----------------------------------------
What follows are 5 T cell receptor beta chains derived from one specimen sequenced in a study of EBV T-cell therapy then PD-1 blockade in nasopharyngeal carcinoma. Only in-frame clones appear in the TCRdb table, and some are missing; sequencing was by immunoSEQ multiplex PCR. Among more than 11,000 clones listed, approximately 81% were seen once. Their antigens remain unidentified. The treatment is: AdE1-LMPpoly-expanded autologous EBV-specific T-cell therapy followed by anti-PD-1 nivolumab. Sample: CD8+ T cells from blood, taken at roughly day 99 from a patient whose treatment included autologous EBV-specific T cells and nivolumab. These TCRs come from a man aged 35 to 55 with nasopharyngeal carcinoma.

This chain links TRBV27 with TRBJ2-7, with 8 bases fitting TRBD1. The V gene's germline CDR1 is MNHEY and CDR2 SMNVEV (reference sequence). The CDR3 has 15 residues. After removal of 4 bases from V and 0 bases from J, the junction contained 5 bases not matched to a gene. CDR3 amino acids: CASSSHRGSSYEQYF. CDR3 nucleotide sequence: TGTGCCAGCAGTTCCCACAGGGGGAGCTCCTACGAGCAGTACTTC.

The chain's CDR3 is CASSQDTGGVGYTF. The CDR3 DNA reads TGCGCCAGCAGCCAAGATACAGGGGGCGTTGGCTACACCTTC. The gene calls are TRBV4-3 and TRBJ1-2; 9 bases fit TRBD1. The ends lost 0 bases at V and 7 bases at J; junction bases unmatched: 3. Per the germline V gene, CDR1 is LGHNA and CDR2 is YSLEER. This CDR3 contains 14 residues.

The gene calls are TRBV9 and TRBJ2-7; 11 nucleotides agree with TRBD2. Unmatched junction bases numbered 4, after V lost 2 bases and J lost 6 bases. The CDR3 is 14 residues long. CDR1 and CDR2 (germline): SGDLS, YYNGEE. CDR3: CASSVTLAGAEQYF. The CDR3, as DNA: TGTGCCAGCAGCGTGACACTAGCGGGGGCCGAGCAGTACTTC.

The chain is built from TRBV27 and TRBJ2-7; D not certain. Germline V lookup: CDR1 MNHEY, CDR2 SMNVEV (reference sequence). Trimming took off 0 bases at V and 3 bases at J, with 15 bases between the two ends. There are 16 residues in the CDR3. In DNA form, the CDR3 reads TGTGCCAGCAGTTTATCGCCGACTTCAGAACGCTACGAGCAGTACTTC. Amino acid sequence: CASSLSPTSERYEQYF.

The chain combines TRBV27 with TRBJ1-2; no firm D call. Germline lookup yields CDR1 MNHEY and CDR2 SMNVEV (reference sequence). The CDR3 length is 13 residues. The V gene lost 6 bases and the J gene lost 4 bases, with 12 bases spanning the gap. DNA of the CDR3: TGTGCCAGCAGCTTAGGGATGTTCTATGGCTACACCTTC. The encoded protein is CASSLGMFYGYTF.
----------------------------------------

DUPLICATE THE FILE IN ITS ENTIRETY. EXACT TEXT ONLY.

What follows are 5 T cell receptor beta chains derived from one specimen sequenced in a study of EBV T-cell therapy then PD-1 blockade in nasopharyngeal carcinoma. Only in-frame clones appear in the TCRdb table, and some are missing; sequencing was by immunoSEQ multiplex PCR. Among more than 11,000 clones listed, approximately 81% were seen once. Their antigens remain unidentified. The treatment is: AdE1-LMPpoly-expanded autologous EBV-specific T-cell therapy followed by anti-PD-1 nivolumab. Sample: CD8+ T cells from blood, taken at roughly day 99 from a patient whose treatment included autologous EBV-specific T cells and nivolumab. These TCRs come from a man aged 35 to 55 with nasopharyngeal carcinoma.

This chain links TRBV27 with TRBJ2-7, with 8 bases fitting TRBD1. The V gene's germline CDR1 is MNHEY and CDR2 SMNVEV (reference sequence). The CDR3 has 15 residues. After removal of 4 bases from V and 0 bases from J, the junction contained 5 bases not matched to a gene. CDR3 amino acids: CASSSHRGSSYEQYF. CDR3 nucleotide sequence: TGTGCCAGCAGTTCCCACAGGGGGAGCTCCTACGAGCAGTACTTC.

The chain's CDR3 is CASSQDTGGVGYTF. The CDR3 DNA reads TGCGCCAGCAGCCAAGATACAGGGGGCGTTGGCTACACCTTC. The gene calls are TRBV4-3 and TRBJ1-2; 9 bases fit TRBD1. The ends lost 0 bases at V and 7 bases at J; junction bases unmatched: 3. Per the germline V gene, CDR1 is LGHNA and CDR2 is YSLEER. This CDR3 contains 14 residues.

The gene calls are TRBV9 and TRBJ2-7; 11 nucleotides agree with TRBD2. Unmatched junction bases numbered 4, after V lost 2 bases and J lost 6 bases. The CDR3 is 14 residues long. CDR1 and CDR2 (germline): SGDLS, YYNGEE. CDR3: CASSVTLAGAEQYF. The CDR3, as DNA: TGTGCCAGCAGCGTGACACTAGCGGGGGCCGAGCAGTACTTC.

The chain is built from TRBV27 and TRBJ2-7; D not certain. Germline V lookup: CDR1 MNHEY, CDR2 SMNVEV (reference sequence). Trimming took off 0 bases at V and 3 bases at J, with 15 bases between the two ends. There are 16 residues in the CDR3. In DNA form, the CDR3 reads TGTGCCAGCAGTTTATCGCCGACTTCAGAACGCTACGAGCAGTACTTC. Amino acid sequence: CASSLSPTSERYEQYF.

The chain combines TRBV27 with TRBJ1-2; no firm D call. Germline lookup yields CDR1 MNHEY and CDR2 SMNVEV (reference sequence). The CDR3 length is 13 residues. The V gene lost 6 bases and the J gene lost 4 bases, with 12 bases spanning the gap. DNA of the CDR3: TGTGCCAGCAGCTTAGGGATGTTCTATGGCTACACCTTC. The encoded protein is CASSLGMFYGYTF.